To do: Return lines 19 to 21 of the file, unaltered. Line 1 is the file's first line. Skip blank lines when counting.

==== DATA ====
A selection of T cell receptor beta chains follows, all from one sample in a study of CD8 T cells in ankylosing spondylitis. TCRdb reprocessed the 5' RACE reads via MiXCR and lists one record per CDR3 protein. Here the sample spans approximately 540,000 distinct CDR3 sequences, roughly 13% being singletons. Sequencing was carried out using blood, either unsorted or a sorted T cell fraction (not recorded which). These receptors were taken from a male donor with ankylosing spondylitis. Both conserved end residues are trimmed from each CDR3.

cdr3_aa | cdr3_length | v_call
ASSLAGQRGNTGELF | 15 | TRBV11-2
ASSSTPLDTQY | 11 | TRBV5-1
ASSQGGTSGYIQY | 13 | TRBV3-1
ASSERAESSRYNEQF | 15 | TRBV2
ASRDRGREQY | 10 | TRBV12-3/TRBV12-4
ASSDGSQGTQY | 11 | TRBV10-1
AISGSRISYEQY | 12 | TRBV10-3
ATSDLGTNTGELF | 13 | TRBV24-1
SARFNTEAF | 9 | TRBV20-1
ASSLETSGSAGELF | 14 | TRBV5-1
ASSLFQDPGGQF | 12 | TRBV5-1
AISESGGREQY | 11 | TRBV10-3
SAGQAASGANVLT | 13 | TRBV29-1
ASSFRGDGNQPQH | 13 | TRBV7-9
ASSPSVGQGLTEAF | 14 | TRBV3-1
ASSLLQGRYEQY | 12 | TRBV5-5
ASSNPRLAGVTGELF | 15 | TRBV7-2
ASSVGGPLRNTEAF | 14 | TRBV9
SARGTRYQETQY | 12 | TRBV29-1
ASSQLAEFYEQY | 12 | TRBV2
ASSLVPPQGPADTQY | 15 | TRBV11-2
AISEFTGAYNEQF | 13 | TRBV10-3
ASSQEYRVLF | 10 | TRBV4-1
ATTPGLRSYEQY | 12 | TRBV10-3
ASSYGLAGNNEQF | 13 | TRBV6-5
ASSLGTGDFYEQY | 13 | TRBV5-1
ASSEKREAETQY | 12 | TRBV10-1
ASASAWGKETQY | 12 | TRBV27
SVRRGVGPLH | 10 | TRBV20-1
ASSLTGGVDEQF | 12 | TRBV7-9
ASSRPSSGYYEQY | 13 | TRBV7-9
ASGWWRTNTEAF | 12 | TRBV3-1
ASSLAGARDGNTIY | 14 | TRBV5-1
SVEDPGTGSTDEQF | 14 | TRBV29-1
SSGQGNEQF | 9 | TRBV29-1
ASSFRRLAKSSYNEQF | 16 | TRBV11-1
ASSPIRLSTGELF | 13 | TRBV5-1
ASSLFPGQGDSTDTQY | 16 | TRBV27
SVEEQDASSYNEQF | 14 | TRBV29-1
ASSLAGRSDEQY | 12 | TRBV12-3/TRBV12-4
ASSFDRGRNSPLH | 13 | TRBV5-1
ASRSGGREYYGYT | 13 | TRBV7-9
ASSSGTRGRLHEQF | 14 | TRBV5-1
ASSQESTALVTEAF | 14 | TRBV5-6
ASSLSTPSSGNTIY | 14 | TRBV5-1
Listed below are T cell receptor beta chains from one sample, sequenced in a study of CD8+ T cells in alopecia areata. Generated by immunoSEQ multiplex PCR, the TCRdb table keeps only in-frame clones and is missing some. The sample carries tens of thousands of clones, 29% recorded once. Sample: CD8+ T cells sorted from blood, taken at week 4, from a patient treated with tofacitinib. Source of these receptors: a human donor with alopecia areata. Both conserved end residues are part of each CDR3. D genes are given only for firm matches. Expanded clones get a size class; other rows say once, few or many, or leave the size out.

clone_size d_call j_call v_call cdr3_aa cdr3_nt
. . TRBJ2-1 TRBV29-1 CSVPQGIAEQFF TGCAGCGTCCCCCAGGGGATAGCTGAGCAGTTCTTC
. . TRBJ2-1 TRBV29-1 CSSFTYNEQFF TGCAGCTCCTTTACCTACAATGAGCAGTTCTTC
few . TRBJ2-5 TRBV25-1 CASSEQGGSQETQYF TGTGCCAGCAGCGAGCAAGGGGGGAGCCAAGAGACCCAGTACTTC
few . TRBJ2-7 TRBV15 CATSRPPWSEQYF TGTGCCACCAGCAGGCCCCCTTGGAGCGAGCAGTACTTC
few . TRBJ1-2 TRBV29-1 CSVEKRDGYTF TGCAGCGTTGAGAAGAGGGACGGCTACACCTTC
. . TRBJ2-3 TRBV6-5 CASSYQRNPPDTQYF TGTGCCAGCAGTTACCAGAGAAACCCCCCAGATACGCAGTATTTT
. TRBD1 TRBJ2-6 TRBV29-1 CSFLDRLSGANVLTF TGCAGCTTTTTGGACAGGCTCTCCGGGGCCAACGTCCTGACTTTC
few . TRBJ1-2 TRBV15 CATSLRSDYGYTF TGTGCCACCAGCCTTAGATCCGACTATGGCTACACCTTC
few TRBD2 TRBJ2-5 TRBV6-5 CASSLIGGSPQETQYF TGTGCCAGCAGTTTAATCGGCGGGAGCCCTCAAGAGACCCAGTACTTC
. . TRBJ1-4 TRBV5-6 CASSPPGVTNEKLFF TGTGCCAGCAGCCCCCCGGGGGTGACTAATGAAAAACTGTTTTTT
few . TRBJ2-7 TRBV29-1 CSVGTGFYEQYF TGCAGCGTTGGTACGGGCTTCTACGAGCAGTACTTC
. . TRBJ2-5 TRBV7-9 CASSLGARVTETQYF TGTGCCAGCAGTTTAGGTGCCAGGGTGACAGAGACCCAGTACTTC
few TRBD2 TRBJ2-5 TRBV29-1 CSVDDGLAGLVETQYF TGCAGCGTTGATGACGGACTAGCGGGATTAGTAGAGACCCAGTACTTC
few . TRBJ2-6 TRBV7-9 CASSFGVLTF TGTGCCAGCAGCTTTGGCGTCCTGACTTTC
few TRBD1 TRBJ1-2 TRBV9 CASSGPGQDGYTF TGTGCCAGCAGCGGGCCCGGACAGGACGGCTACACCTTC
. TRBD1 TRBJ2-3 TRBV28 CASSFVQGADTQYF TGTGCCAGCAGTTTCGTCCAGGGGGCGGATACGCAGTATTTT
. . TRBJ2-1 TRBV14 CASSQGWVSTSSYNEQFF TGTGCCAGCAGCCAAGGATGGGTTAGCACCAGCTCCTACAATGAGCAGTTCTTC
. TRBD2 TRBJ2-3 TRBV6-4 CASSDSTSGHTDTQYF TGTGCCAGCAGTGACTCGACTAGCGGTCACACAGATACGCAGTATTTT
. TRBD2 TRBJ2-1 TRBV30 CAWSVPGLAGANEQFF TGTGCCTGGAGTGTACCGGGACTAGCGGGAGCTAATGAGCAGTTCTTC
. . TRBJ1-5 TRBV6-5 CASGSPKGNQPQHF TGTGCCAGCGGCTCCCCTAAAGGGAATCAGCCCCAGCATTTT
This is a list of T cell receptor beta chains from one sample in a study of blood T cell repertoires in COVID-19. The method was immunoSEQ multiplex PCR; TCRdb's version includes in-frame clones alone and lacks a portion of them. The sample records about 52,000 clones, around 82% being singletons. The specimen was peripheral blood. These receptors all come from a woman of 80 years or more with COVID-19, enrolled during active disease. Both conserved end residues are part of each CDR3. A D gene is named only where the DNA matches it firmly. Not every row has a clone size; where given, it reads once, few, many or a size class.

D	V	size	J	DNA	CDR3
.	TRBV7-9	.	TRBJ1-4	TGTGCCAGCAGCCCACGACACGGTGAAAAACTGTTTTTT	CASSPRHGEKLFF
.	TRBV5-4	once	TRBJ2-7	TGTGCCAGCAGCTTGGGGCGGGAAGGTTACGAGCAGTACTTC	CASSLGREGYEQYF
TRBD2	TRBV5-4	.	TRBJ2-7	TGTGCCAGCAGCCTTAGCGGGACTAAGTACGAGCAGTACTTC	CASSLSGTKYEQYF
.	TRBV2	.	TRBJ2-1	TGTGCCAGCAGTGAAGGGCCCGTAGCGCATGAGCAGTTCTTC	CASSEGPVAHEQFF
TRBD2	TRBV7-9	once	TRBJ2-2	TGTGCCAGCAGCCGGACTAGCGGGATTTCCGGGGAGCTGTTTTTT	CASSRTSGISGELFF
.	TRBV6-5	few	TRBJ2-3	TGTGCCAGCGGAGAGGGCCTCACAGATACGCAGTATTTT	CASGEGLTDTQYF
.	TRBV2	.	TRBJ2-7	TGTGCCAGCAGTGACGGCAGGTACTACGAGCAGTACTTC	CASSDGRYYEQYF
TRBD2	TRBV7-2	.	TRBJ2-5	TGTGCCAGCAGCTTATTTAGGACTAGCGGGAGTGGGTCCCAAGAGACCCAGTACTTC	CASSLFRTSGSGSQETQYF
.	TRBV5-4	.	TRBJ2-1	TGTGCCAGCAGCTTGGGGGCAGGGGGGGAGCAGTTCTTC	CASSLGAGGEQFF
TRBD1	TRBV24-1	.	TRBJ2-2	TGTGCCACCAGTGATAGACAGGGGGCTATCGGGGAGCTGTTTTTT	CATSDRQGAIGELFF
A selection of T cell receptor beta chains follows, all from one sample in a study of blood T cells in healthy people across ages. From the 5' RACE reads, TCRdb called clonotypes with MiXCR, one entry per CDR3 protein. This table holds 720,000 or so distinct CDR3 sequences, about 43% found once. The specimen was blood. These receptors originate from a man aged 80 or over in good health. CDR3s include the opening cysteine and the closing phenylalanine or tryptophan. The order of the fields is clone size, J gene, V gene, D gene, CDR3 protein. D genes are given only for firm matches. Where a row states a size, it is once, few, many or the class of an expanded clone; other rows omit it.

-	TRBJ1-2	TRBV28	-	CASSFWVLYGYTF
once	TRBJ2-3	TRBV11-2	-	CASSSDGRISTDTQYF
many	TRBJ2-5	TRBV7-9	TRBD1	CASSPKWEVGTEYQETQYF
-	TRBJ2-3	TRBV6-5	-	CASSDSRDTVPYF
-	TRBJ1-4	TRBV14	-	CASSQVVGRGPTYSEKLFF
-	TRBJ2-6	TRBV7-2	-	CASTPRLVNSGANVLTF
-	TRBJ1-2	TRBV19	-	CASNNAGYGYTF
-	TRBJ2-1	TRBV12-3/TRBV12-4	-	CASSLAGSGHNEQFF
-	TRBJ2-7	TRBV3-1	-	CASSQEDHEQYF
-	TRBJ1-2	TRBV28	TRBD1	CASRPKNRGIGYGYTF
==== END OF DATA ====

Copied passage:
ASSNPRLAGVTGELF | 15 | TRBV7-2
ASSVGGPLRNTEAF | 14 | TRBV9
SARGTRYQETQY | 12 | TRBV29-1